Friday, July 20, 2012

GETTING AWAY WITH PRINTING MONEY

1926. Blasé...
1926. By elinor04

Jan Luthman of Liontrust, on 19 July 2012, has some survival tips for a financial meltdown

Luthman points out that certain currencies have been doing well.

According to Luthman: "To get access to these appreciating currencies, invest in companies that generate significant and growing proportions of their earnings from consumers in emerging markets and rapidly growing economies." 

Luthman points to companies like Unilever.


1930s USA. Website for this image

Luthman points out that there has not been hyperinflation in the USA or Europe or Japan.

The dollar has not suddenly become worthless relative to, say, the UK's Sterling or the Japanese Yen.

This is because the USA, Europe and Japan are all, more or less, in the same boat.

According to Luthman, "our currencies are sinking together and because we trade principally with each other, we are not yet importing inflation."

The dollar, and similar currencies, have weakened relative to certain emerging market and resource-based countries.



On 17 July 2012, Mark Smith, at FE Trustnet, reminds us that the USA is already expected to reach the $16.4trn cap on its debt before the end of the year.

And, "the expiration of Bush-era tax cuts and $1.2trn spending reductions could push the US into recession at best and, at its worst, bring about a full US default."

http://www.trustnet.com/News/Research.aspx?id=351726



However, Luthman suggests that "this may just be the one time in history when major economies get away with printing money.

"By devaluing our currencies relative to those of low-cost economies, we should be able to price ourselves back into the global economy and re-create at least some of the jobs that we have lost...

"An implosion of the pound, dollar or yen could only realistically be brought about by sudden repudiation of sovereign debt and that seems to me hugely unlikely...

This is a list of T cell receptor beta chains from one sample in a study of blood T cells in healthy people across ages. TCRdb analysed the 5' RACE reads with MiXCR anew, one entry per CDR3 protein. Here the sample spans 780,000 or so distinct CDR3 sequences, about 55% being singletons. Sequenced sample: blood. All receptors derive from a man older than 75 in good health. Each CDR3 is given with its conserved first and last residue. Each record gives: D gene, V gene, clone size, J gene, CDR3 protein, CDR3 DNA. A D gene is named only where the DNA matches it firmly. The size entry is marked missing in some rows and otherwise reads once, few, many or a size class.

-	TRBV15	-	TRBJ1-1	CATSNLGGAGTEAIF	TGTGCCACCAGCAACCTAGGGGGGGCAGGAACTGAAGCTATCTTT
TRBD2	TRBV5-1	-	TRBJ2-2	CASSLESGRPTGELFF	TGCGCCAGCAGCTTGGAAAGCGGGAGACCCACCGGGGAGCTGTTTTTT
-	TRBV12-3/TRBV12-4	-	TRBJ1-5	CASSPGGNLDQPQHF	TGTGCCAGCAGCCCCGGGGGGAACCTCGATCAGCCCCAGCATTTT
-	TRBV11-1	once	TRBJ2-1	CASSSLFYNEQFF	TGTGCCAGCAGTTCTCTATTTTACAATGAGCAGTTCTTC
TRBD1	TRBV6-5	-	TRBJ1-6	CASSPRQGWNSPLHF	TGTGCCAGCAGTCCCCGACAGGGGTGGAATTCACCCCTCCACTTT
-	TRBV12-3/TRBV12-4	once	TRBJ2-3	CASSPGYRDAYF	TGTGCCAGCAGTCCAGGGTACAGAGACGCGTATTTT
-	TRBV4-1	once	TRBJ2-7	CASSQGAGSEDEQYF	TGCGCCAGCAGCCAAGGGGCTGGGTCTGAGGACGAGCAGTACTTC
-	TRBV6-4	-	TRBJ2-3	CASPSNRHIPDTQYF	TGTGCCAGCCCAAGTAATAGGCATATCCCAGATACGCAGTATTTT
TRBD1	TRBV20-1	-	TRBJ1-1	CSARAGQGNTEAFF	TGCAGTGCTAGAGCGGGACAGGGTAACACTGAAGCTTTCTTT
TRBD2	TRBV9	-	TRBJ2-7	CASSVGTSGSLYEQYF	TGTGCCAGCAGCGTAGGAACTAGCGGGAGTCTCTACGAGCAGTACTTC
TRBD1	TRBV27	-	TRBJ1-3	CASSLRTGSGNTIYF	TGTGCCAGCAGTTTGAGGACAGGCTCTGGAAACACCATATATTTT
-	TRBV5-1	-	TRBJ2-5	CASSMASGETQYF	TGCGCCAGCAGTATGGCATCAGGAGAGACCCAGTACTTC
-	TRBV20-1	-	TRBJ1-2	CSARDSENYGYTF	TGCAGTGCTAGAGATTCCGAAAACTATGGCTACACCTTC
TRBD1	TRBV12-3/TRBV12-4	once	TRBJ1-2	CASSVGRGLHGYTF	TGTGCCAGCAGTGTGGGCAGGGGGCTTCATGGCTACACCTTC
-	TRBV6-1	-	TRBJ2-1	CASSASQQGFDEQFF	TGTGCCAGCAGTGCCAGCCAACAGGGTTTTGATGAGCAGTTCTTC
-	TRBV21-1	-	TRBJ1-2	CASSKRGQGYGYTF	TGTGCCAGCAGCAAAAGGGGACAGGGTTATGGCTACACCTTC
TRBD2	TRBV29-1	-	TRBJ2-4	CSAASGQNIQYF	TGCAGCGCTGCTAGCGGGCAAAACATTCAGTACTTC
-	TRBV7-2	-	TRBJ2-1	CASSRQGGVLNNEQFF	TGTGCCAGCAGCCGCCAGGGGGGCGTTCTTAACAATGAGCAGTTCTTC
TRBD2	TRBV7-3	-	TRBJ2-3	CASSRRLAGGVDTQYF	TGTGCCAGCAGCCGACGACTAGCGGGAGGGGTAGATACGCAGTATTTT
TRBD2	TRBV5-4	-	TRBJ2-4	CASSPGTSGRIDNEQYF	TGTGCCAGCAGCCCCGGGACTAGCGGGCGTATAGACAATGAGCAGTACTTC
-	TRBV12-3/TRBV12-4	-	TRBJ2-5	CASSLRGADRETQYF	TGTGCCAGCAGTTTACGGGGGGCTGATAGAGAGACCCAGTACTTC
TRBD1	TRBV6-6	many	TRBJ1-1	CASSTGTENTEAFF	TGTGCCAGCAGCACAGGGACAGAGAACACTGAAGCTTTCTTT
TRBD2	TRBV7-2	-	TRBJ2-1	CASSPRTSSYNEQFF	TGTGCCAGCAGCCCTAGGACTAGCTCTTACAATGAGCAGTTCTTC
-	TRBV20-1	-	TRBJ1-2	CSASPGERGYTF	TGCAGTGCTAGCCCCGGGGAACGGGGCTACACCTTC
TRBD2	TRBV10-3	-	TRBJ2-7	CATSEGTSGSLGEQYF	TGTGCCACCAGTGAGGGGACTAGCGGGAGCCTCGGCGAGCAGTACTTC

"The euro, however, is different...

"Frankly, it is difficult to see how at least a partial default of a eurozone country could be avoided without massive buying-in of peripheral sovereign debt by the ECB via QE."


Gold has not been doing too well in recent months and is at $1,582 an ounce.

2 comments:

Anonymous said...

Pull up a chart of the INRUSD or the BRICS generally. EM currencies have provided nothing of a safe haven. Then look at the INR-AU crosses. The comments are inaccurate, Shallow and speak to a lack of understanding of the FX markets their collateral backing

http://blogs.ft.com/beyond-brics/2012/05/22/rupee-at-yet-another-all-time-low-as-the-55-threshold-is-breached/


As for what is appreciating EM currencies or AU...just look at the chart
http://www.gold.org/investment/statistics/gold_price_chart/

Anonymous said...

Pull up a chart of the INRUSD or the BRICS generally. EM currencies have provided nothing of a safe haven. Then look at the INR-AU crosses. The comments are inaccurate, Shallow and speak to a lack of understanding of the FX markets their collateral backing

http://blogs.ft.com/beyond-brics/2012/05/22/rupee-at-yet-another-all-time-low-as-the-55-threshold-is-breached/


As for what is appreciating EM currencies or AU...just look at the chart
http://www.gold.org/investment/statistics/gold_price_chart/

 
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